- On November 14, 2012
I recently returned from a trip to southeast Africa, visiting the countries of Botswana, Mozambique, and Zambia. Always on the lookout for lessons to apply to my own practice even when I’m on vacation, the contrast in my customer experience when I was buying local crafts stuck with me. Three different countries, three totally different customer experiences.
Country One. If you’ve been to any ‘emerging market’ area, you may have experienced the aggressive in-your-face selling that often prevails, especially in the cities. I don’t mean to begrudge the street vendors their livelihood; selling a few refrigerator magnets in the shape of the local beer bottle may be their only income. And I might even consider paying for a trinket, if it wasn’t being so aggressively pushed at me, without any consideration for what I as the customer am experiencing. When I step out of my lodging, I can barely walk more than a few steps without a carved wood figurine, sunglasses, watches, paintings, or beaded jewelry being shoved in front of me for viewing.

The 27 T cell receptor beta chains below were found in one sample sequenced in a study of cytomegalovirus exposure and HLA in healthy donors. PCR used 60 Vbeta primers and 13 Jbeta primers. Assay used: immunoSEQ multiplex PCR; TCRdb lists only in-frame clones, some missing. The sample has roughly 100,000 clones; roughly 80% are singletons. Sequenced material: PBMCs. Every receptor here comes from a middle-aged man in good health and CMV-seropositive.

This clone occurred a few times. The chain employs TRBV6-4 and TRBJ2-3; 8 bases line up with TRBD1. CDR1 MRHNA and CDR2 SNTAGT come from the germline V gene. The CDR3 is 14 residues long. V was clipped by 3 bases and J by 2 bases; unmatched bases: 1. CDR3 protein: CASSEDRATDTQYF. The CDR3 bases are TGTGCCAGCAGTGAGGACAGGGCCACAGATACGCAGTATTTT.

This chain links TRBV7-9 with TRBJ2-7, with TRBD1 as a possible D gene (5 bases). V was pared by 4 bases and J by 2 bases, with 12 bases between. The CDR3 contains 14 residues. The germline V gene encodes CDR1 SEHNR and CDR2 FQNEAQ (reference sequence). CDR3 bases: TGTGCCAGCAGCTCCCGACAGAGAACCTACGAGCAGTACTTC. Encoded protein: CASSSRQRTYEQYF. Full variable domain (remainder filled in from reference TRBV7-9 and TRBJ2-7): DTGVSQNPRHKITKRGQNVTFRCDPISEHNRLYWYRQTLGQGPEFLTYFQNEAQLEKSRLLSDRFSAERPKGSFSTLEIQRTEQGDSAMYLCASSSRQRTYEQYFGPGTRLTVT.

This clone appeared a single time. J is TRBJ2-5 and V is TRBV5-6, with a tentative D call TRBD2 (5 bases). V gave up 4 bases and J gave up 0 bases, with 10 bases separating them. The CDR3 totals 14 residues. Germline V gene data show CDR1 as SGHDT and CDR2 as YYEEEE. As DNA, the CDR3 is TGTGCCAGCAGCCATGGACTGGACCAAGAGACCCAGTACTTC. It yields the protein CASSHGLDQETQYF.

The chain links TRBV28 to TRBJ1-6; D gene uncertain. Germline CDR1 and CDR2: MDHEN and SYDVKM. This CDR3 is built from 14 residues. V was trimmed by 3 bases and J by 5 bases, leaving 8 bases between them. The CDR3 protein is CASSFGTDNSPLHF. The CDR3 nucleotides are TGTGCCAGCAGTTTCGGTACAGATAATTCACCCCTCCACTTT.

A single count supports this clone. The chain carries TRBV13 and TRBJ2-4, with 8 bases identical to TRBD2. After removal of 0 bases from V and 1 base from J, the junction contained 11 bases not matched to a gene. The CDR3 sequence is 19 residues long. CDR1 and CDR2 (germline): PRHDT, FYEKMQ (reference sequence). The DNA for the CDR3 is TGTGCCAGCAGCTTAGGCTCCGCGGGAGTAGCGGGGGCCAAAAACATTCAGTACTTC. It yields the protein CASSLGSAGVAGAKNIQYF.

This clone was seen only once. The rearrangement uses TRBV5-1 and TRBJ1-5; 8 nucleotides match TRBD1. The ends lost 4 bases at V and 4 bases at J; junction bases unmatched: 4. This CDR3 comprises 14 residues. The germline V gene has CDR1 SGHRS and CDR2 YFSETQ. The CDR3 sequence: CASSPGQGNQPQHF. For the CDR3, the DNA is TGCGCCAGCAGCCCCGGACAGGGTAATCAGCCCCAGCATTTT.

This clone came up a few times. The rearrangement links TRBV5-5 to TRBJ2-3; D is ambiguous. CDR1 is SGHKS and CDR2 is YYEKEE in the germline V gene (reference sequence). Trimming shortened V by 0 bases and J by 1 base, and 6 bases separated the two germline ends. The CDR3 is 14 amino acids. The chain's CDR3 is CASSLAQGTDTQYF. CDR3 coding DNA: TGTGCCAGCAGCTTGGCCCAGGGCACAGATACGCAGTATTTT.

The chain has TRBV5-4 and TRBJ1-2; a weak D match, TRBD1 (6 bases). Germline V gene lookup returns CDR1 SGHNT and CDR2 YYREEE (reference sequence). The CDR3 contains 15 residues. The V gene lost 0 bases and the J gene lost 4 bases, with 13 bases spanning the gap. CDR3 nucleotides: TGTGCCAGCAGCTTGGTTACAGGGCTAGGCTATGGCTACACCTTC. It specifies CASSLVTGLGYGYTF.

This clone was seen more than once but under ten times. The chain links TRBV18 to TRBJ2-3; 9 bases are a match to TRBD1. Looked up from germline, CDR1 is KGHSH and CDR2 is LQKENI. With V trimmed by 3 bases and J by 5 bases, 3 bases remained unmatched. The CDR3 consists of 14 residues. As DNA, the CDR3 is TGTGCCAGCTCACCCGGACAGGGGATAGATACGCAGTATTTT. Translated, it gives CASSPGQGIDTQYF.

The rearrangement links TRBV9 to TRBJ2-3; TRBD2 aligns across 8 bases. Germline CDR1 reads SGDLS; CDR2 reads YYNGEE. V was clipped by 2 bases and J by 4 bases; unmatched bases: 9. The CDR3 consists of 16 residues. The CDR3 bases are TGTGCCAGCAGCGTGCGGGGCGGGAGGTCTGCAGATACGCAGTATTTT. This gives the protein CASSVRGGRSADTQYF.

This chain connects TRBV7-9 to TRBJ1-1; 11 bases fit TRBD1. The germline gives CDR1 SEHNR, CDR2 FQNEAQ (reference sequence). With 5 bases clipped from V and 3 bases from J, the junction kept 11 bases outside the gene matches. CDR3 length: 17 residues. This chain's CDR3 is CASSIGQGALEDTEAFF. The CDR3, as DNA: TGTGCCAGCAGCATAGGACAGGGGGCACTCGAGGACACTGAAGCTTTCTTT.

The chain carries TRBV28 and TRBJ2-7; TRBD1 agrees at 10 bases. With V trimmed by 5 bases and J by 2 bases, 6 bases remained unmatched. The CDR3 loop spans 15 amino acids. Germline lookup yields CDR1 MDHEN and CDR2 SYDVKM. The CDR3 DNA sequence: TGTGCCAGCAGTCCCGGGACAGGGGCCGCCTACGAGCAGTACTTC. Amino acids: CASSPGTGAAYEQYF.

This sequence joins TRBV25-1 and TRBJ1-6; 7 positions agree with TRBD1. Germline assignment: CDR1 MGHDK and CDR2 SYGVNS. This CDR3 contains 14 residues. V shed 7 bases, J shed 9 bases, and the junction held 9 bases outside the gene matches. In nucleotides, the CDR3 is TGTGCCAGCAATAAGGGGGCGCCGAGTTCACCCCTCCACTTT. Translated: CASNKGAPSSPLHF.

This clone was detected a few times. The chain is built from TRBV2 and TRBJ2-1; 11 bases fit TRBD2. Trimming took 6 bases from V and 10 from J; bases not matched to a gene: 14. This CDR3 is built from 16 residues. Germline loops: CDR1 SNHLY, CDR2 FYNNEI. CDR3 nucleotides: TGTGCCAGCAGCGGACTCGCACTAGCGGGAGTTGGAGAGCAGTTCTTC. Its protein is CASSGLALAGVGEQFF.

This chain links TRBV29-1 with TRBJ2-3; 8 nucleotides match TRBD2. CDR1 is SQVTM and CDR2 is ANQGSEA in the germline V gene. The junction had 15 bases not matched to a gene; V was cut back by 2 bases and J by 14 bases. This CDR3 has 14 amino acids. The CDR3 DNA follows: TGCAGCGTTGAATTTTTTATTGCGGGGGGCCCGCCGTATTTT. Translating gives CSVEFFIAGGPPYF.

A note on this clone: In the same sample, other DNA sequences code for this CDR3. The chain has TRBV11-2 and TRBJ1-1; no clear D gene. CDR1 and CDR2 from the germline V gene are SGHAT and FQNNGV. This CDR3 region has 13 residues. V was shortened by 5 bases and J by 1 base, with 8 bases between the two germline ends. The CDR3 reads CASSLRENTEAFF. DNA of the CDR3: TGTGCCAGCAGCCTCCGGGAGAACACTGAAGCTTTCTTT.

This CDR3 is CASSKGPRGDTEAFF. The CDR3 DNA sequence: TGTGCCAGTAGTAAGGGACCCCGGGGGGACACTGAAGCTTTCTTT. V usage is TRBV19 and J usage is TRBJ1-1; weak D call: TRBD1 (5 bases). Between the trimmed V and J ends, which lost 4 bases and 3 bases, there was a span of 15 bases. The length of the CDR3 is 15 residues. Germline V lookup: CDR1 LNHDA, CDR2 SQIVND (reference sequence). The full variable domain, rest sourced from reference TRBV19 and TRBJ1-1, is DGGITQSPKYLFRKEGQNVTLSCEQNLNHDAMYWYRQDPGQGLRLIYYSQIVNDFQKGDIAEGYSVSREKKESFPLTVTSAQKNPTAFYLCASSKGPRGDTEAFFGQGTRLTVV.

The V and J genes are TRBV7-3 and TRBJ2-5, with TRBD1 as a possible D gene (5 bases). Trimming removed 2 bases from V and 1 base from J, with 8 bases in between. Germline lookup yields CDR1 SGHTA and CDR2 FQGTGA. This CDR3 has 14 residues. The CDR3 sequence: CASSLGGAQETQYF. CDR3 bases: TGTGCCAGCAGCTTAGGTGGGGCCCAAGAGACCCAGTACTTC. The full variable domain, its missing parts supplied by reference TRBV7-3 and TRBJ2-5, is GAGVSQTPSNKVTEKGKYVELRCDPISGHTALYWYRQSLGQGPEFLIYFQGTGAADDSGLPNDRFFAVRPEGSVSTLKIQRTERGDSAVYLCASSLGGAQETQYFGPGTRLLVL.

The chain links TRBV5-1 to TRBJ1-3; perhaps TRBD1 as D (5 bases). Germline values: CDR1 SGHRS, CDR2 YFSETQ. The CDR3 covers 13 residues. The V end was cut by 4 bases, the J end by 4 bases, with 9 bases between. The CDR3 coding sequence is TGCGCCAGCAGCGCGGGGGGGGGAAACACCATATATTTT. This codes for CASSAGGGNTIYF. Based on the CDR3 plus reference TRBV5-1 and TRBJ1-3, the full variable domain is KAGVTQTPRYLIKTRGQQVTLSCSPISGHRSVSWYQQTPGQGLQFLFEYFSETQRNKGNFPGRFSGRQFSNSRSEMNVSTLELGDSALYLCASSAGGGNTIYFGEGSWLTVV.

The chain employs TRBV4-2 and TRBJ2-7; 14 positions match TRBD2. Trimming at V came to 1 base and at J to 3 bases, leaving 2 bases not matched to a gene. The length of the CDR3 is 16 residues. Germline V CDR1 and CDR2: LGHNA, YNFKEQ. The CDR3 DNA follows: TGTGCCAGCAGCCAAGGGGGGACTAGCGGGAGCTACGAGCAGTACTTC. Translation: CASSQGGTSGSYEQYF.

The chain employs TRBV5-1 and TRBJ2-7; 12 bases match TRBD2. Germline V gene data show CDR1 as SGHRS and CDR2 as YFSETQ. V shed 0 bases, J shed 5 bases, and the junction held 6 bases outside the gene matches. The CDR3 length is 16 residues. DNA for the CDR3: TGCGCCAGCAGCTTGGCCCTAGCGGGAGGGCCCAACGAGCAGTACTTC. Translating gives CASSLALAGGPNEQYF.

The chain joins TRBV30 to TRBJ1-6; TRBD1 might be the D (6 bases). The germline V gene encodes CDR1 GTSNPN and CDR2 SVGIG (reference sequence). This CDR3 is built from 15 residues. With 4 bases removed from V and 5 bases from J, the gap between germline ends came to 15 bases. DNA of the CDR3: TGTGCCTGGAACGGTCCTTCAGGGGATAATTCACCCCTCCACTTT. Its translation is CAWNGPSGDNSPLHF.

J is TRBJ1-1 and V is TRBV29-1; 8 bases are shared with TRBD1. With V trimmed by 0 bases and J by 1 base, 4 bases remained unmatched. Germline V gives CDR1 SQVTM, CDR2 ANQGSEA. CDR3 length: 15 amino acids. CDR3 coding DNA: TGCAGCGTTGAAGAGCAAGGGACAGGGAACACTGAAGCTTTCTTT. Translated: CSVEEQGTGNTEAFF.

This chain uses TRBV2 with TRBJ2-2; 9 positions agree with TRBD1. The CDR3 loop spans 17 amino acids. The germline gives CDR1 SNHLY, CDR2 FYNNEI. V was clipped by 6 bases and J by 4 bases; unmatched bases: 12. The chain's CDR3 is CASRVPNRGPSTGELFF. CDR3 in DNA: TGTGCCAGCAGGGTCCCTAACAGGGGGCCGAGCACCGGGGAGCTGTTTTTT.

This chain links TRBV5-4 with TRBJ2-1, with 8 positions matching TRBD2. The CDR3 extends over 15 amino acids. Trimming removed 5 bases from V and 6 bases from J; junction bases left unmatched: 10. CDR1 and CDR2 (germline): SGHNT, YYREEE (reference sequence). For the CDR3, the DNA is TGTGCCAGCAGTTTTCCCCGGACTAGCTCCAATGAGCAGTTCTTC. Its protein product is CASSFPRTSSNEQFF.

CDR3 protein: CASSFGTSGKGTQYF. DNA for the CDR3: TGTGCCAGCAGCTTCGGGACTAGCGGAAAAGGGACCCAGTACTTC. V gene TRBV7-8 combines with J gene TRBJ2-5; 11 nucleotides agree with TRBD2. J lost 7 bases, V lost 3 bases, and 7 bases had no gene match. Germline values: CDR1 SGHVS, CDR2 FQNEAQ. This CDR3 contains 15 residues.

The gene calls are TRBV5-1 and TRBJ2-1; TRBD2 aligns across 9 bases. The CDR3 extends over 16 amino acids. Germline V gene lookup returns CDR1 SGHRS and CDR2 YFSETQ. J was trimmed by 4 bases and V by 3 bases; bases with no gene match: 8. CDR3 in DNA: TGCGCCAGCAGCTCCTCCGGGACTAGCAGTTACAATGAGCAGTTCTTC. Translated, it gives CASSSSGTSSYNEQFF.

I stop once to briefly admire a fabric picture and a dozen young men with various other good for sale swarm around me like flies on poop, claiming ‘good price, madam.’ Even if I did want an item it is impossible to negotiate with this melee of hands and goods vying for my attention. One of the fabric prints caught my eye, yet I bought nothing. The experience was so overwhelming, negative, and desperate. I learn quickly to make no eye contact and walk swiftly.
Sadly, this type of behavior is not limited to craft sellers in African cities. I have experienced similar seller-centered tactics at business networking events, minus the beer bottle shaped refrigerator magnets. I have felt captive and overwhelmed as someone in a business suit drops a card in my hand and then waxes on about themselves and what they do–thinly disguised in terms of how they can help me, even though they have not even asked anything about me. I marshal my waning politeness and craft quick escape strategies. I bite my tongue and do not ask any of my standard networking questions, “if I could do something to help you, what would it be?” I know it will never be reciprocated. I break eye contact and escape swiftly.
Will I find an improvement on the customer experience some where else?
 This is not meant as a scientific sample nor do I mean it to apply to everyone in those cultures. These were three isolated experiences, which happened to be radically different and happened in three different countries.
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